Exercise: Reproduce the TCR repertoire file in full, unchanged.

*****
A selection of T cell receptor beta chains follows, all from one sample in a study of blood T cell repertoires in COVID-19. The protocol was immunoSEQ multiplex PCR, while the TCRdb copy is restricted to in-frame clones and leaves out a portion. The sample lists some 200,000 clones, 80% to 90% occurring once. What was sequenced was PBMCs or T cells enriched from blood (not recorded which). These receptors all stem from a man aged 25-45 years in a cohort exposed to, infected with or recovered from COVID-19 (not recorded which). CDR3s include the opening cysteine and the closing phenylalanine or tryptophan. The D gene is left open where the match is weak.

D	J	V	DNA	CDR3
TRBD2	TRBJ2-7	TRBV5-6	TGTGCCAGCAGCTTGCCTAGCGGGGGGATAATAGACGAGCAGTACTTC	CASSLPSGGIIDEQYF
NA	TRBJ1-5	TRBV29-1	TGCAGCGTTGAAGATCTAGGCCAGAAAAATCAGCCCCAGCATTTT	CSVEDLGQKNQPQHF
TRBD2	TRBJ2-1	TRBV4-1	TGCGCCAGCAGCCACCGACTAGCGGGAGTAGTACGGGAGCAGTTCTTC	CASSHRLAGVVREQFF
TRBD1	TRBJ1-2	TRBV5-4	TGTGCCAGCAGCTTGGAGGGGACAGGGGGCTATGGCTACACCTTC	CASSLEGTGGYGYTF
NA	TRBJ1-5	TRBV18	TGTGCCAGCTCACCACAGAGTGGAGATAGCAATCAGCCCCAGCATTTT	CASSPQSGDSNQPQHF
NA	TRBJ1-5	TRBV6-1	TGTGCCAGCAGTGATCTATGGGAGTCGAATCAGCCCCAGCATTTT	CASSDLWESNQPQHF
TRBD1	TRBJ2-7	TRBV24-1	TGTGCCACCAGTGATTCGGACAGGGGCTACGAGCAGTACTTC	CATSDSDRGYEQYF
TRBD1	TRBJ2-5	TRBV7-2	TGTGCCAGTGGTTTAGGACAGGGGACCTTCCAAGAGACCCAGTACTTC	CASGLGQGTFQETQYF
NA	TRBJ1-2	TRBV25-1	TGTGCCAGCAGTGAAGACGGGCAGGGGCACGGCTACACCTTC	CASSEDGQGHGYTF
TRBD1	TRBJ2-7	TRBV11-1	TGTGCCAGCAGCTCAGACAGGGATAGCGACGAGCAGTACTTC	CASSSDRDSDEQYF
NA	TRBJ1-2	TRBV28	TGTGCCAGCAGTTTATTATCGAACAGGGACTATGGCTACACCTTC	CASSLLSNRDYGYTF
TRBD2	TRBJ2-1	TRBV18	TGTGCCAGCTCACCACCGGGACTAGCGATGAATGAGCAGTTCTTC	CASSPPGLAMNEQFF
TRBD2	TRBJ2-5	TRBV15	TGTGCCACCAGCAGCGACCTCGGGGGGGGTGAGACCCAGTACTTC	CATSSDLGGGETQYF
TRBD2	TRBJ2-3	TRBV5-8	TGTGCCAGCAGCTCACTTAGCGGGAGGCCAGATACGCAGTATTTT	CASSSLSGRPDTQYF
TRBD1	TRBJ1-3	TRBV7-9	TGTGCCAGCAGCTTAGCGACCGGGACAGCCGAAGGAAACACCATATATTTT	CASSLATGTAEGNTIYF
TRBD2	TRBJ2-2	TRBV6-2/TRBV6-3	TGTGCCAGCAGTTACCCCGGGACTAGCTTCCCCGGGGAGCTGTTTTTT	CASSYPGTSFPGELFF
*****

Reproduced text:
A selection of T cell receptor beta chains follows, all from one sample in a study of blood T cell repertoires in COVID-19. The protocol was immunoSEQ multiplex PCR, while the TCRdb copy is restricted to in-frame clones and leaves out a portion. The sample lists some 200,000 clones, 80% to 90% occurring once. What was sequenced was PBMCs or T cells enriched from blood (not recorded which). These receptors all stem from a man aged 25-45 years in a cohort exposed to, infected with or recovered from COVID-19 (not recorded which). CDR3s include the opening cysteine and the closing phenylalanine or tryptophan. The D gene is left open where the match is weak.

D	J	V	DNA	CDR3
TRBD2	TRBJ2-7	TRBV5-6	TGTGCCAGCAGCTTGCCTAGCGGGGGGATAATAGACGAGCAGTACTTC	CASSLPSGGIIDEQYF
NA	TRBJ1-5	TRBV29-1	TGCAGCGTTGAAGATCTAGGCCAGAAAAATCAGCCCCAGCATTTT	CSVEDLGQKNQPQHF
TRBD2	TRBJ2-1	TRBV4-1	TGCGCCAGCAGCCACCGACTAGCGGGAGTAGTACGGGAGCAGTTCTTC	CASSHRLAGVVREQFF
TRBD1	TRBJ1-2	TRBV5-4	TGTGCCAGCAGCTTGGAGGGGACAGGGGGCTATGGCTACACCTTC	CASSLEGTGGYGYTF
NA	TRBJ1-5	TRBV18	TGTGCCAGCTCACCACAGAGTGGAGATAGCAATCAGCCCCAGCATTTT	CASSPQSGDSNQPQHF
NA	TRBJ1-5	TRBV6-1	TGTGCCAGCAGTGATCTATGGGAGTCGAATCAGCCCCAGCATTTT	CASSDLWESNQPQHF
TRBD1	TRBJ2-7	TRBV24-1	TGTGCCACCAGTGATTCGGACAGGGGCTACGAGCAGTACTTC	CATSDSDRGYEQYF
TRBD1	TRBJ2-5	TRBV7-2	TGTGCCAGTGGTTTAGGACAGGGGACCTTCCAAGAGACCCAGTACTTC	CASGLGQGTFQETQYF
NA	TRBJ1-2	TRBV25-1	TGTGCCAGCAGTGAAGACGGGCAGGGGCACGGCTACACCTTC	CASSEDGQGHGYTF
TRBD1	TRBJ2-7	TRBV11-1	TGTGCCAGCAGCTCAGACAGGGATAGCGACGAGCAGTACTTC	CASSSDRDSDEQYF
NA	TRBJ1-2	TRBV28	TGTGCCAGCAGTTTATTATCGAACAGGGACTATGGCTACACCTTC	CASSLLSNRDYGYTF
TRBD2	TRBJ2-1	TRBV18	TGTGCCAGCTCACCACCGGGACTAGCGATGAATGAGCAGTTCTTC	CASSPPGLAMNEQFF
TRBD2	TRBJ2-5	TRBV15	TGTGCCACCAGCAGCGACCTCGGGGGGGGTGAGACCCAGTACTTC	CATSSDLGGGETQYF
TRBD2	TRBJ2-3	TRBV5-8	TGTGCCAGCAGCTCACTTAGCGGGAGGCCAGATACGCAGTATTTT	CASSSLSGRPDTQYF
TRBD1	TRBJ1-3	TRBV7-9	TGTGCCAGCAGCTTAGCGACCGGGACAGCCGAAGGAAACACCATATATTTT	CASSLATGTAEGNTIYF
TRBD2	TRBJ2-2	TRBV6-2/TRBV6-3	TGTGCCAGCAGTTACCCCGGGACTAGCTTCCCCGGGGAGCTGTTTTTT	CASSYPGTSFPGELFF